It will be your duty, when the case is submitted to you, to determine from the evidence admitted for your consideration, applying thereto the rules of law contained in the instructions given by the court, whether or not the defendant is guilty of the offense as charged.

Here’s a simplified version, and notice how quickly it gets to the point:

Your duty is to determine whether the defendant is guilty of the offense charged. You must do this by applying the law contained in these instructions to the evidence admitted for your consideration.

• Long sentences: Complex, convoluted constructions go hand in hand with long sentences. When your high-school English teacher told you that each sentence should contain a single thought, he or she was giving sound, if simplistic, advice. You know from mind-numbing experience that 200-word sentences are endemic in legal writing. All are harder to read than need be.

By now you should be getting a fix on the enemy; on the other hand, you may be wondering whether legalese really is the enemy. I mean, isn’t legalese a necessary evil? Aren’t legal terms of art a shorthand that actually makes it easier for lawyers to communicate with each other? Surely, our good professors wouldn’t make us work these verbal Chinese puzzles if it weren’t necessary.

Legalese may indeed be a necessary evil, depending on what you mean by ‘‘necessary.’’ If you mean that legalese is necessary because your boss will berate you or your law professor will lower your grade if you refuse to use it, you may be right. In the same sense, bosses and law professors are necessary evils.

But is legalese necessary for purposes other than reinforcing the prejudices, and quieting the fears, of your ‘‘superiors’’? The answer is yes (rarely) and no (usually). Yes, terms of art are useful under some circumstances. Res ipsa loquitur is a time-saving shorthand for the concept it represents, as is proximate cause. But terms of art are harmful, not useful, in consumer contracts and other documents designed for public consumption. The lawyer’s shorthand is the public’s gobbledygook.

More important, terms of art, which are sometimes useful, do less to impede comprehension than the long strings of archaic phrases or tortuous sentences for which there is no excuse. Tangled sentences are not a shorthand for anything. They waste time and cause confusion, which in turn causes needless litigation. Antiquated formalisms are similarly useless. To use Professor David Mellinkoff’s example, there is no rational justification for writing ‘‘in consideration of the agreements herein contained, the parties hereto agree’’ instead of ‘‘we agree.’’

There are reasons for these affronts to good English, of course. For example, archaic formalisms are frozen into legal prose by the inherent conservatism of the legal process. When a judge upholds the words of a contract, those words become winners. Cautious lawyers will choose them time and again over untested words, even though the ‘‘winning’’ words fell from common usage centuries ago.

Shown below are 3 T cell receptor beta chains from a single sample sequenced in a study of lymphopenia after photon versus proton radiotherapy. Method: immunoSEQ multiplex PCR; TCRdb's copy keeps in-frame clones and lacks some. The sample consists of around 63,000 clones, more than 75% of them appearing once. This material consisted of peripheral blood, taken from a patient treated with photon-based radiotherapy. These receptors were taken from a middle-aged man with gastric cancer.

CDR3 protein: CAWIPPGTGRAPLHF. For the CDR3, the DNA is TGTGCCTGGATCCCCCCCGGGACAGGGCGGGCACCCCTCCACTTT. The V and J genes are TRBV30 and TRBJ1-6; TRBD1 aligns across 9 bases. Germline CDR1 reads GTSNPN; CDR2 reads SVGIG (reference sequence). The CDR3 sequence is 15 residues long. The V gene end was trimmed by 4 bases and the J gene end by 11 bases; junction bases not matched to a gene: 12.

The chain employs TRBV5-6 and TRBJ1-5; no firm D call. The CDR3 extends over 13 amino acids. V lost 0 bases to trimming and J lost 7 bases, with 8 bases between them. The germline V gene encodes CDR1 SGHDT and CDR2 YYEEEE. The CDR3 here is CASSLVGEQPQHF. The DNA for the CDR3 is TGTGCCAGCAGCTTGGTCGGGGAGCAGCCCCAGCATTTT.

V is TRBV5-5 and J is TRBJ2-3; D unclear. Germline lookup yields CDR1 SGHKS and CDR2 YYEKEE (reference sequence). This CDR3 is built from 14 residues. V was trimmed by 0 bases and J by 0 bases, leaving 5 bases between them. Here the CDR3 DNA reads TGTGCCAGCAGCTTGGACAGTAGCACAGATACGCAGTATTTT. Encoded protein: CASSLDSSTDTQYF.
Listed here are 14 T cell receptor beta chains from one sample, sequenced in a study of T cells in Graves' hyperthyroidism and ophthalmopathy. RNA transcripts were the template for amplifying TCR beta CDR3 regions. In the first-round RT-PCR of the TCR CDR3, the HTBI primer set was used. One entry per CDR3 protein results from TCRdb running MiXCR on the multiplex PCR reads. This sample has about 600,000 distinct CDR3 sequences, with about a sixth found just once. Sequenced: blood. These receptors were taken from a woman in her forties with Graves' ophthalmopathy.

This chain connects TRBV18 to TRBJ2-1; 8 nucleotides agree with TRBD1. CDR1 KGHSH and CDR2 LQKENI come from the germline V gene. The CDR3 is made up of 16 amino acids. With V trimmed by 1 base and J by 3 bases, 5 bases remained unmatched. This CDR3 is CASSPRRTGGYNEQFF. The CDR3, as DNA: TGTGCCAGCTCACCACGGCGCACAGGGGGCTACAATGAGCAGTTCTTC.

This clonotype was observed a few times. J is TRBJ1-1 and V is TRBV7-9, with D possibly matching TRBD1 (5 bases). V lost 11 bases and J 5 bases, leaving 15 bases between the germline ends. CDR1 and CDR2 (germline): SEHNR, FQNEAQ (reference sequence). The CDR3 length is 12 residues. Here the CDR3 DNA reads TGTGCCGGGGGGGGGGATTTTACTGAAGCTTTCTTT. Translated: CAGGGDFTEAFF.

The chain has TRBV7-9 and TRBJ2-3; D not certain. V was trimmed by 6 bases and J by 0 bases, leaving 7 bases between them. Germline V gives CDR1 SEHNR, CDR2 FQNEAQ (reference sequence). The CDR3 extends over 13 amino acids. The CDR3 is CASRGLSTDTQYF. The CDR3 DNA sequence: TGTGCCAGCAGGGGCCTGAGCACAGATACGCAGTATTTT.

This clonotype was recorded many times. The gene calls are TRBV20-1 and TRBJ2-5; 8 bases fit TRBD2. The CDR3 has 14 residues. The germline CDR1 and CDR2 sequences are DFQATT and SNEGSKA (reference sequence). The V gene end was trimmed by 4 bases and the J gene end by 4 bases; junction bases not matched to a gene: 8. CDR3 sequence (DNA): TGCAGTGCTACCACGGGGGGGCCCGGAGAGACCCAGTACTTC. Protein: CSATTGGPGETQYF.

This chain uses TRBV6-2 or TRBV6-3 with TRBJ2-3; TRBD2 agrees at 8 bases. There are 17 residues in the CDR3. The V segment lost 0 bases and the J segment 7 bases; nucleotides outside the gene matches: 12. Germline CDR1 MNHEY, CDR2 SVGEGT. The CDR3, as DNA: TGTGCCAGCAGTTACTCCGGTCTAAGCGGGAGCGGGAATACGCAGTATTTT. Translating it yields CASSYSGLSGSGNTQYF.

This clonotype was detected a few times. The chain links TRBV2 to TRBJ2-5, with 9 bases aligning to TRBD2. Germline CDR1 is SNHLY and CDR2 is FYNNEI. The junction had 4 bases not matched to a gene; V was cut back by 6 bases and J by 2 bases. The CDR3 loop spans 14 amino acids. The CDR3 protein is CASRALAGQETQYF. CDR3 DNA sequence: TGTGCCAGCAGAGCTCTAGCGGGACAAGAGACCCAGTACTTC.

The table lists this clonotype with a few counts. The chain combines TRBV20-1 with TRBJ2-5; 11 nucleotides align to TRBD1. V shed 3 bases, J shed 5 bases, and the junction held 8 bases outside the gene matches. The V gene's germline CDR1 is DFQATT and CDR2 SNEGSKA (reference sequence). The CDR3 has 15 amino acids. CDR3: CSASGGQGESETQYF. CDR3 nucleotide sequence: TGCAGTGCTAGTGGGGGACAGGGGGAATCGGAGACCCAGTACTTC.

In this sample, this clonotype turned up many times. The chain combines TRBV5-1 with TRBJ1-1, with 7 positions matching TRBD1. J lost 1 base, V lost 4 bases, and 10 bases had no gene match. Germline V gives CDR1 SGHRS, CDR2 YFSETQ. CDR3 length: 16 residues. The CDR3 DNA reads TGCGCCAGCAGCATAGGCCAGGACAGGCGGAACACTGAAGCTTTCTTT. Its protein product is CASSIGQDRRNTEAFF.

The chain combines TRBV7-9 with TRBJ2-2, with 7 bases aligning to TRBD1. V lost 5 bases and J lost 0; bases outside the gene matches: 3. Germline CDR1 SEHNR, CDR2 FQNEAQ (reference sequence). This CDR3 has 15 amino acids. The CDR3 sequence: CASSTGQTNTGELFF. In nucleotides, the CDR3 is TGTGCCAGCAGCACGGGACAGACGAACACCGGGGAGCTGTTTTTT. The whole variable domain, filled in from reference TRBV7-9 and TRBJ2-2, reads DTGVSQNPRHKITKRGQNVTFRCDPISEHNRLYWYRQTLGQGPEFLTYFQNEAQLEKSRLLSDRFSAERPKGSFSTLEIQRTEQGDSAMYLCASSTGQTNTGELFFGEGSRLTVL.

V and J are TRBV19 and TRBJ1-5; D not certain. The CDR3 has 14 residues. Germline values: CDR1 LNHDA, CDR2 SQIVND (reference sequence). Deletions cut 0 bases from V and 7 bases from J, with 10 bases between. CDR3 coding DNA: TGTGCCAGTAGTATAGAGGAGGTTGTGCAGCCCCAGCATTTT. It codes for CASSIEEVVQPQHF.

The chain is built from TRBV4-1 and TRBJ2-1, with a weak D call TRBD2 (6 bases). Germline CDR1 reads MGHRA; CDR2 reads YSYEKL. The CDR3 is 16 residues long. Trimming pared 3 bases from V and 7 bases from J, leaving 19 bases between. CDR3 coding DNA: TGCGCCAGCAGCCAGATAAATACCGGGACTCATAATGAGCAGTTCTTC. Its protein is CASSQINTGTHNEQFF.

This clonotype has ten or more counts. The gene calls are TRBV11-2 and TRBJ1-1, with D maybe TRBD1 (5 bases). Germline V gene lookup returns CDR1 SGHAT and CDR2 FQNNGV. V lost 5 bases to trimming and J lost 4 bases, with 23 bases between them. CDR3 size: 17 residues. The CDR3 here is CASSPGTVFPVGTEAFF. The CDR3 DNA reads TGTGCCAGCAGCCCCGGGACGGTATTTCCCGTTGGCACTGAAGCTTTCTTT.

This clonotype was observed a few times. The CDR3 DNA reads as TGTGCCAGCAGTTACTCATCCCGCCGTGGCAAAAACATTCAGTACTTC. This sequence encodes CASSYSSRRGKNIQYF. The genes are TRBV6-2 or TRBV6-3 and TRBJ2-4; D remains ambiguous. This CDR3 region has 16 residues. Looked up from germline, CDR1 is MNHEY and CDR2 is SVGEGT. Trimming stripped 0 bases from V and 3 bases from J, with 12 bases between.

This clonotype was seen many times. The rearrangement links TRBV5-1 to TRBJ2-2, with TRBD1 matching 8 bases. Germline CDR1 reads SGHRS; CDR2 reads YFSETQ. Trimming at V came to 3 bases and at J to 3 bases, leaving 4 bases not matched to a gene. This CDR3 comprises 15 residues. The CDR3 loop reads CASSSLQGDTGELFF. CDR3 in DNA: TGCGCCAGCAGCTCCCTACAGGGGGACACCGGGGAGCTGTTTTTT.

As legal drafters, you will have to live with these reasons, just as you must live with bosses and law professors and judges. More than most writers, lawyers must be sensitive to the needs of their varied readers and must learn to write for their audience. I’m simply asking that you put up with as little legalese as you can. If your boss won’t let you draft contracts in standard English, at least don’t write client letters in legalese. At least don’t permit yourself to write some 300-word boa constrictor of a sentence—and if your boss makes you do that, get a new boss. Finally, when you become the boss, create an environment in which standard English flourishes. You will be rewarded many times over.

How so? you ask. Why, now that you’ve gone through or are going through such agony to learn legalese, should you join the crusade to revise it into something that approximates standard English? (Incredibly, legalese does have its defenders.)

There are many reasons for casting arms against bad legal writing, including the hardship that legalese works on laypeople who must interpret it and the damage it does to our profession’s already tarnished image. But if you’re persuaded by no other reason, consider this: legalese will continue to waste your time and energy even after law school, and your time will be more valuable then, at least in monetary terms. Translating legalese may get easier, but ‘‘easier’’ is a comparative adjective—easier than what? Easier than stirring concrete with your eyelashes, maybe. Maybe. Stay angry. Stay tuned.

This article originally appeared in the Student Lawyer.

Mark S. Mathewson is Director of Legal Publishing for the Illinois State Bar Association. In sundry former lives he was a journalism professor, sole practitioner, and law-and-language columnist for the Student Lawyer magazine.